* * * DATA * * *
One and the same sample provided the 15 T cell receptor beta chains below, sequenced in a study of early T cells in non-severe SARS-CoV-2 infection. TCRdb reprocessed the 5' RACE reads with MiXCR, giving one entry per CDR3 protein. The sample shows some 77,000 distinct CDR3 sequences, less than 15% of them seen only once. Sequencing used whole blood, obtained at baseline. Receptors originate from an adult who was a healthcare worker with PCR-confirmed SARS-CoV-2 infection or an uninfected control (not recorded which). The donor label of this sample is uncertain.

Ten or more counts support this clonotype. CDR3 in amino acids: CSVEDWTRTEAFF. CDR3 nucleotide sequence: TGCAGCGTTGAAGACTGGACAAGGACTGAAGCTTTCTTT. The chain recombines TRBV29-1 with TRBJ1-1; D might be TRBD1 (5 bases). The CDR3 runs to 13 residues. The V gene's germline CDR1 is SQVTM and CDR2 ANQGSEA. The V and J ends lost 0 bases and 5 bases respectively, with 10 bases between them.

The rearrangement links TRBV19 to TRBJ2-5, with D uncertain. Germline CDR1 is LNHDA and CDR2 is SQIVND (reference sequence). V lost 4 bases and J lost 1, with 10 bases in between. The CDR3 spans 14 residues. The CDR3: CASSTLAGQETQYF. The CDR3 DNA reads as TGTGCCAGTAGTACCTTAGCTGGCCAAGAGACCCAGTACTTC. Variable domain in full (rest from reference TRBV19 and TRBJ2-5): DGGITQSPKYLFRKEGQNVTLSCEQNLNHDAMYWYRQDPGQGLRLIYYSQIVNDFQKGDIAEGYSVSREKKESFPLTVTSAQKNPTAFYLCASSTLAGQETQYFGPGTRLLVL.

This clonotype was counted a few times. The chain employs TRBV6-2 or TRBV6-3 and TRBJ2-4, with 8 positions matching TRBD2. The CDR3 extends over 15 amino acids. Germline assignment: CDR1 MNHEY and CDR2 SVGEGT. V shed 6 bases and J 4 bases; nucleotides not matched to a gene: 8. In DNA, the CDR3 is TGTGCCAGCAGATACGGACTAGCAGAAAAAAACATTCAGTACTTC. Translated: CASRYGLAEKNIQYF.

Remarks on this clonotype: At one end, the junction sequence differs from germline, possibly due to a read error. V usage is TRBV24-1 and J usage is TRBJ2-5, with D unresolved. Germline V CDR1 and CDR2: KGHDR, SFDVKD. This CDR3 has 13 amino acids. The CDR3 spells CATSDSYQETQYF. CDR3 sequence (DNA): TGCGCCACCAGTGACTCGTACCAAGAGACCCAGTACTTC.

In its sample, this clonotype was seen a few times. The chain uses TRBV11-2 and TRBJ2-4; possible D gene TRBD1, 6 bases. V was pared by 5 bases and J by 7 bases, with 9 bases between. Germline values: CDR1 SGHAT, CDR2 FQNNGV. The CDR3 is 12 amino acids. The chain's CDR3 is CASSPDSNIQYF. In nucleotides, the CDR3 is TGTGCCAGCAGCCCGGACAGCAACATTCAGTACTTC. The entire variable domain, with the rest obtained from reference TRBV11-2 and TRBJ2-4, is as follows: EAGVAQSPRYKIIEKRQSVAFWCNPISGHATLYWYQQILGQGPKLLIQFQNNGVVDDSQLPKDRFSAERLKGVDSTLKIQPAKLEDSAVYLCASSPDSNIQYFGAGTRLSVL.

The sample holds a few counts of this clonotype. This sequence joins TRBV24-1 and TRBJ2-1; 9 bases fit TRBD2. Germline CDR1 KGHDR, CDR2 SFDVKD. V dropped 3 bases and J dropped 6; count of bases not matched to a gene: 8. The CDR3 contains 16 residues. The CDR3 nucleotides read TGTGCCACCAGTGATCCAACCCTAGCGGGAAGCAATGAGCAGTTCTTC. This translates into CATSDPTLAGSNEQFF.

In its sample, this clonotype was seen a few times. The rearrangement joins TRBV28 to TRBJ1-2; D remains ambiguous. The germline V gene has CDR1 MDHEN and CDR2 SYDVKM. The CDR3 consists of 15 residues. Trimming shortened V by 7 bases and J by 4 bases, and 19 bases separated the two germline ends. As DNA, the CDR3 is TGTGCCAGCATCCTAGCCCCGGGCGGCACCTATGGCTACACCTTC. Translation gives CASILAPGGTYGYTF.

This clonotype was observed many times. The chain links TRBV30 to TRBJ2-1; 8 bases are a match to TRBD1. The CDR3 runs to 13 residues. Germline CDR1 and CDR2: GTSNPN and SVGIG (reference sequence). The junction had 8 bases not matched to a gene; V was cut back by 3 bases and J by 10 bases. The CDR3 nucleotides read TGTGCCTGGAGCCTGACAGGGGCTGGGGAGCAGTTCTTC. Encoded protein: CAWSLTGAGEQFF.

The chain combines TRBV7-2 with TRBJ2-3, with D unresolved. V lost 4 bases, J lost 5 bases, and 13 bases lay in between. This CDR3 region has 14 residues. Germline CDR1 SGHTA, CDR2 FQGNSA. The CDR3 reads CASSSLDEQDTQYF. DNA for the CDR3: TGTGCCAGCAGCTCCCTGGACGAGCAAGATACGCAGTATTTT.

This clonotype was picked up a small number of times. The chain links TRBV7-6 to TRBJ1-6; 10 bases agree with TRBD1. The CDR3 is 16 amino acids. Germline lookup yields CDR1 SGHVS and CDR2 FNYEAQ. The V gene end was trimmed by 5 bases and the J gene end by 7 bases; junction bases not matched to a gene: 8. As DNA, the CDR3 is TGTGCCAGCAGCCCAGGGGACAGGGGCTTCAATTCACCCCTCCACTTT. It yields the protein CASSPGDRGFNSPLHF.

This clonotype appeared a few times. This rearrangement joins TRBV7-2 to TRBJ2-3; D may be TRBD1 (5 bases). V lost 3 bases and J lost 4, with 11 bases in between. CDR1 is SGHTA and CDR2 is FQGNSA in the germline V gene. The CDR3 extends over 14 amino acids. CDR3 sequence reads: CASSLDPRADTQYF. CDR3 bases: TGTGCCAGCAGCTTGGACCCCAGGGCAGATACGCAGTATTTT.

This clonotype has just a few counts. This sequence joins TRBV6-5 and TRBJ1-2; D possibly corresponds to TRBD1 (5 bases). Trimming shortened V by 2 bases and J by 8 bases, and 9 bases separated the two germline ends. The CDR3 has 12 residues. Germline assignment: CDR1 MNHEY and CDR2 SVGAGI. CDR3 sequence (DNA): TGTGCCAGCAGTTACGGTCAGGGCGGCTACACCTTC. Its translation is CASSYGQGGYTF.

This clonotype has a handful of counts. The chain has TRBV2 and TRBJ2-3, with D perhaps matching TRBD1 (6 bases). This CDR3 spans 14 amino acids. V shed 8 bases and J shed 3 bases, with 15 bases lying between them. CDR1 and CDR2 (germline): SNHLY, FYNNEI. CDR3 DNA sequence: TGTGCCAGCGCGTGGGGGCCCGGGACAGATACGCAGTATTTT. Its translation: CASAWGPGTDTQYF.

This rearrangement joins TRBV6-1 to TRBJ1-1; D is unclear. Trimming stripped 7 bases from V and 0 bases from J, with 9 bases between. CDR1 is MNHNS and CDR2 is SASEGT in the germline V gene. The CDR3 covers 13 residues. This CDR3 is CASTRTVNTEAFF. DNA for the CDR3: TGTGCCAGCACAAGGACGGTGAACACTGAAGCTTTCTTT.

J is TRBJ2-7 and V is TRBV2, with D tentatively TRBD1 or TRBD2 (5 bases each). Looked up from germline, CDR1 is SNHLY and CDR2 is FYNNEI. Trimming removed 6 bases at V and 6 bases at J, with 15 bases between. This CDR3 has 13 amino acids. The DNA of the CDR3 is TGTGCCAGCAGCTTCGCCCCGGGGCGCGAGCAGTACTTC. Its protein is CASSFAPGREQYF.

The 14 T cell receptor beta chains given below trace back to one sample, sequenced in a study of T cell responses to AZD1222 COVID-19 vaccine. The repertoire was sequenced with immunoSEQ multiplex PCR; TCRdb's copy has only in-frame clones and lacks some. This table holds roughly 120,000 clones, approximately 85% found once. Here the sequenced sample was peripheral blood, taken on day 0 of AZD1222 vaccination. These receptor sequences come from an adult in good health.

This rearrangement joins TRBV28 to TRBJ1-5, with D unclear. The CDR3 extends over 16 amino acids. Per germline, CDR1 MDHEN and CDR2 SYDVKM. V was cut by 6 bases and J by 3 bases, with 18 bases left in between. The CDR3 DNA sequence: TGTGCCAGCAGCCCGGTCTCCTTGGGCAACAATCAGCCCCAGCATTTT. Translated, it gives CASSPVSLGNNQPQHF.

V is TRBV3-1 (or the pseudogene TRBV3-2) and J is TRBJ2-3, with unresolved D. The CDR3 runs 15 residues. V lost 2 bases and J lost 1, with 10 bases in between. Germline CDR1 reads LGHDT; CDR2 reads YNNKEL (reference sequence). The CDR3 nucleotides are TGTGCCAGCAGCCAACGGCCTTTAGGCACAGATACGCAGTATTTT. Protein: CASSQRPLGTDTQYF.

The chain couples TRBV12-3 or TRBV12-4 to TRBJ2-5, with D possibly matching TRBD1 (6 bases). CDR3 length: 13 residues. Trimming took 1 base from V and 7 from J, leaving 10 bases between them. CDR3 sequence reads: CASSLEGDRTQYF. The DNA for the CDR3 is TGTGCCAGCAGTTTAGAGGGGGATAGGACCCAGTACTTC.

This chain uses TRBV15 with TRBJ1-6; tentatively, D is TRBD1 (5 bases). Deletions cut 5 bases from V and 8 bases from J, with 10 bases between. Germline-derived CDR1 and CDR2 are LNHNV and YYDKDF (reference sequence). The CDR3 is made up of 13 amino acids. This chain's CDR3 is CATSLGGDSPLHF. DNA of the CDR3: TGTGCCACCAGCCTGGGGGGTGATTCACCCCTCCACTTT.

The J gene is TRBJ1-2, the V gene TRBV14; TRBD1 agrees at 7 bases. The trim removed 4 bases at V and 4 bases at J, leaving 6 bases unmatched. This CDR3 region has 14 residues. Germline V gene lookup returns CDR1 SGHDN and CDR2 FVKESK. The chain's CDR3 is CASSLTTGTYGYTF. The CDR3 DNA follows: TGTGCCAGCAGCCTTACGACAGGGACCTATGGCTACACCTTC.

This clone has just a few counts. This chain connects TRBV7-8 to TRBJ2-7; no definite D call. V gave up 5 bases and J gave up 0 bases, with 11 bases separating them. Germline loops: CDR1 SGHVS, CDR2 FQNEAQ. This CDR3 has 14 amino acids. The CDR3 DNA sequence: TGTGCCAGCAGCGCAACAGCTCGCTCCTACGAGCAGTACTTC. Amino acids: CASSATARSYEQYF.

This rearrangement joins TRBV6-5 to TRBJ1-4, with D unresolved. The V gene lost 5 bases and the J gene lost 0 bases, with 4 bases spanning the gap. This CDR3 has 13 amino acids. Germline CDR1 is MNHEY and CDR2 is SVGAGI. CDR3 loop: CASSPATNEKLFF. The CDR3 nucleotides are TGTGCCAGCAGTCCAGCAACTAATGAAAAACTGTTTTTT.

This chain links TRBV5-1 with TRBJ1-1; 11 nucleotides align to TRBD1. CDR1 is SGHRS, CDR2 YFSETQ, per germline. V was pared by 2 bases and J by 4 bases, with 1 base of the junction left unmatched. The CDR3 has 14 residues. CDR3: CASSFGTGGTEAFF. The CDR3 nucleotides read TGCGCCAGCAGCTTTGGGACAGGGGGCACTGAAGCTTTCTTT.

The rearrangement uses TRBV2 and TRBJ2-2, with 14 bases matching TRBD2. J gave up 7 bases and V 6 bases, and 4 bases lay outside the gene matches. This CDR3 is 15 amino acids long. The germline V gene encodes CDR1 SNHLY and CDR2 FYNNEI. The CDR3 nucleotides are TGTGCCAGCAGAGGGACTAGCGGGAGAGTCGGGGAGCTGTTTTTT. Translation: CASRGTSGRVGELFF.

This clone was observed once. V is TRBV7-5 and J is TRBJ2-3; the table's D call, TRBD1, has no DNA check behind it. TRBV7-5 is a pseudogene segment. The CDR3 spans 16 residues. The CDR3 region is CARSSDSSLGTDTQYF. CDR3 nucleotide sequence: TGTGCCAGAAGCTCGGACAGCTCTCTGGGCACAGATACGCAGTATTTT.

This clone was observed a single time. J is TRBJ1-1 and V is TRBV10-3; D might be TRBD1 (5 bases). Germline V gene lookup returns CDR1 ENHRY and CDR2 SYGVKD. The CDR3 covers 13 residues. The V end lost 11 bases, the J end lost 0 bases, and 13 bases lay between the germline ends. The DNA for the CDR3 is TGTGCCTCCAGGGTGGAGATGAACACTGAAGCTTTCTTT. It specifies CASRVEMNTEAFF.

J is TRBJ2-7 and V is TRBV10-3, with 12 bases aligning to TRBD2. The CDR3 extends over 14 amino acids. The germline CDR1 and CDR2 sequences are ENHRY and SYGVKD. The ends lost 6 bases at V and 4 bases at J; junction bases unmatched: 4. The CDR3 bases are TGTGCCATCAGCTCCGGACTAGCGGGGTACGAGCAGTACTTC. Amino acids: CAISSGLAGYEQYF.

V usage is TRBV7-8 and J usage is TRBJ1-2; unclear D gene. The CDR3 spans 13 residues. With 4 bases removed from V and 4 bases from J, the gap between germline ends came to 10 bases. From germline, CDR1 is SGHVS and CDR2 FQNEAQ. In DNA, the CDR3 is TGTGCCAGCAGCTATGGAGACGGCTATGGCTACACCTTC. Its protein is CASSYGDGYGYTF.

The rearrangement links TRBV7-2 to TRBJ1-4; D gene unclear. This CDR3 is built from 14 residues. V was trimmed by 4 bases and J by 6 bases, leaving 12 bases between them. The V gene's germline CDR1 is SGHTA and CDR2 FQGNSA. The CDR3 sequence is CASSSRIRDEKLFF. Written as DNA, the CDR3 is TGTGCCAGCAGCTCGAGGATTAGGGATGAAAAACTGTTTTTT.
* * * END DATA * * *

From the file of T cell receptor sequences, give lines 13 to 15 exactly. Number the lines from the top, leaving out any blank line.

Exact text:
This clonotype has just a few counts. This sequence joins TRBV6-5 and TRBJ1-2; D possibly corresponds to TRBD1 (5 bases). Trimming shortened V by 2 bases and J by 8 bases, and 9 bases separated the two germline ends. The CDR3 has 12 residues. Germline assignment: CDR1 MNHEY and CDR2 SVGAGI. CDR3 sequence (DNA): TGTGCCAGCAGTTACGGTCAGGGCGGCTACACCTTC. Its translation is CASSYGQGGYTF.

This clonotype has a handful of counts. The chain has TRBV2 and TRBJ2-3, with D perhaps matching TRBD1 (6 bases). This CDR3 spans 14 amino acids. V shed 8 bases and J shed 3 bases, with 15 bases lying between them. CDR1 and CDR2 (germline): SNHLY, FYNNEI. CDR3 DNA sequence: TGTGCCAGCGCGTGGGGGCCCGGGACAGATACGCAGTATTTT. Its translation: CASAWGPGTDTQYF.

This rearrangement joins TRBV6-1 to TRBJ1-1; D is unclear. Trimming stripped 7 bases from V and 0 bases from J, with 9 bases between. CDR1 is MNHNS and CDR2 is SASEGT in the germline V gene. The CDR3 covers 13 residues. This CDR3 is CASTRTVNTEAFF. DNA for the CDR3: TGTGCCAGCACAAGGACGGTGAACACTGAAGCTTTCTTT.